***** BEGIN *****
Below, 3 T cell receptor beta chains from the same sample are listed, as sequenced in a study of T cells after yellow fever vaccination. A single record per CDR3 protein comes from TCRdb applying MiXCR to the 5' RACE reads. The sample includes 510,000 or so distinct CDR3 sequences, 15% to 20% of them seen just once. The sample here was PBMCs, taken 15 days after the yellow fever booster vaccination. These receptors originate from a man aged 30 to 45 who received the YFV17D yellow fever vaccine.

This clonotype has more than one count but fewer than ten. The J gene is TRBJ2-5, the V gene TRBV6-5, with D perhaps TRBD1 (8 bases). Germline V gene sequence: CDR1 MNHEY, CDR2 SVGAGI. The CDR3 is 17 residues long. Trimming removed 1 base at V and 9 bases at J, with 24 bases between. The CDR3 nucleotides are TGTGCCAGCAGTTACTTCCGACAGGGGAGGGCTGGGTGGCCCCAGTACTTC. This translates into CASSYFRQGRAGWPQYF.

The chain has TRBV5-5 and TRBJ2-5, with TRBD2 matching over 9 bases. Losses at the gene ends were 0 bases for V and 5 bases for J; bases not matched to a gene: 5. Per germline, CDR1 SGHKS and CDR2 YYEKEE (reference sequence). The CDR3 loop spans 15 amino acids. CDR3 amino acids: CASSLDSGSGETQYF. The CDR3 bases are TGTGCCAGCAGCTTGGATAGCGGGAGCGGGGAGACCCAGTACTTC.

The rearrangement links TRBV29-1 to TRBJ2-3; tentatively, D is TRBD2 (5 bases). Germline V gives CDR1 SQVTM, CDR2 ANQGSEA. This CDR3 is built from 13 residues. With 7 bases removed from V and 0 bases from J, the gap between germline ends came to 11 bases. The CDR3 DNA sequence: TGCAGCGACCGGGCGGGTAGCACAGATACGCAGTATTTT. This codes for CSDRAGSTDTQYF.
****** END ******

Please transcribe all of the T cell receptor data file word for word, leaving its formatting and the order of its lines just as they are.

Below, 3 T cell receptor beta chains from the same sample are listed, as sequenced in a study of T cells after yellow fever vaccination. A single record per CDR3 protein comes from TCRdb applying MiXCR to the 5' RACE reads. The sample includes 510,000 or so distinct CDR3 sequences, 15% to 20% of them seen just once. The sample here was PBMCs, taken 15 days after the yellow fever booster vaccination. These receptors originate from a man aged 30 to 45 who received the YFV17D yellow fever vaccine.

This clonotype has more than one count but fewer than ten. The J gene is TRBJ2-5, the V gene TRBV6-5, with D perhaps TRBD1 (8 bases). Germline V gene sequence: CDR1 MNHEY, CDR2 SVGAGI. The CDR3 is 17 residues long. Trimming removed 1 base at V and 9 bases at J, with 24 bases between. The CDR3 nucleotides are TGTGCCAGCAGTTACTTCCGACAGGGGAGGGCTGGGTGGCCCCAGTACTTC. This translates into CASSYFRQGRAGWPQYF.

The chain has TRBV5-5 and TRBJ2-5, with TRBD2 matching over 9 bases. Losses at the gene ends were 0 bases for V and 5 bases for J; bases not matched to a gene: 5. Per germline, CDR1 SGHKS and CDR2 YYEKEE (reference sequence). The CDR3 loop spans 15 amino acids. CDR3 amino acids: CASSLDSGSGETQYF. The CDR3 bases are TGTGCCAGCAGCTTGGATAGCGGGAGCGGGGAGACCCAGTACTTC.

The rearrangement links TRBV29-1 to TRBJ2-3; tentatively, D is TRBD2 (5 bases). Germline V gives CDR1 SQVTM, CDR2 ANQGSEA. This CDR3 is built from 13 residues. With 7 bases removed from V and 0 bases from J, the gap between germline ends came to 11 bases. The CDR3 DNA sequence: TGCAGCGACCGGGCGGGTAGCACAGATACGCAGTATTTT. This codes for CSDRAGSTDTQYF.